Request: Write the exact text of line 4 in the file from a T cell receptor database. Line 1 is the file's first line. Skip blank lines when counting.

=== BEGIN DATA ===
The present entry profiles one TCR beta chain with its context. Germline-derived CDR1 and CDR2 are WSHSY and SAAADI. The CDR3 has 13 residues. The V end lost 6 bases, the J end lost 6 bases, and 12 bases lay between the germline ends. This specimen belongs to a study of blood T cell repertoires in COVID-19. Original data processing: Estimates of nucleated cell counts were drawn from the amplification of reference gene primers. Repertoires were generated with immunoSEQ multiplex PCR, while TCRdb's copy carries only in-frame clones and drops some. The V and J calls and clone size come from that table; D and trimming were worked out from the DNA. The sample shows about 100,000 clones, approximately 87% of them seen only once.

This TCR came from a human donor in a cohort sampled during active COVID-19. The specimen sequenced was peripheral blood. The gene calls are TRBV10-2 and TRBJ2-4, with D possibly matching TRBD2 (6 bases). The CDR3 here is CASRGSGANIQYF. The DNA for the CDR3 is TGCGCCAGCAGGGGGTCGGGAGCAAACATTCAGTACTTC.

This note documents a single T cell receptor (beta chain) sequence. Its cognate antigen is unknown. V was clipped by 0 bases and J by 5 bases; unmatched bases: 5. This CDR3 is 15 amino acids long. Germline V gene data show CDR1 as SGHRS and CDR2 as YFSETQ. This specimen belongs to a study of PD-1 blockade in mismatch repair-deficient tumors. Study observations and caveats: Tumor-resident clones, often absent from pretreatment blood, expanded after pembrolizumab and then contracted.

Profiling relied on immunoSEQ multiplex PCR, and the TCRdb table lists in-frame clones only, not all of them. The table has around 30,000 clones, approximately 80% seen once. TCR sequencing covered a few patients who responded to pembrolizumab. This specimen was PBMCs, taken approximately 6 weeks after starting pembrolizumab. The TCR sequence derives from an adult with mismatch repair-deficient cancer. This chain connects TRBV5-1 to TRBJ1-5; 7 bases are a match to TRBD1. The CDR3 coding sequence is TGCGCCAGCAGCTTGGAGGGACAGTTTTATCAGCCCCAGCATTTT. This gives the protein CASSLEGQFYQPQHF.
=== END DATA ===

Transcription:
Profiling relied on immunoSEQ multiplex PCR, and the TCRdb table lists in-frame clones only, not all of them. The table has around 30,000 clones, approximately 80% seen once. TCR sequencing covered a few patients who responded to pembrolizumab. This specimen was PBMCs, taken approximately 6 weeks after starting pembrolizumab. The TCR sequence derives from an adult with mismatch repair-deficient cancer. This chain connects TRBV5-1 to TRBJ1-5; 7 bases are a match to TRBD1. The CDR3 coding sequence is TGCGCCAGCAGCTTGGAGGGACAGTTTTATCAGCCCCAGCATTTT. This gives the protein CASSLEGQFYQPQHF.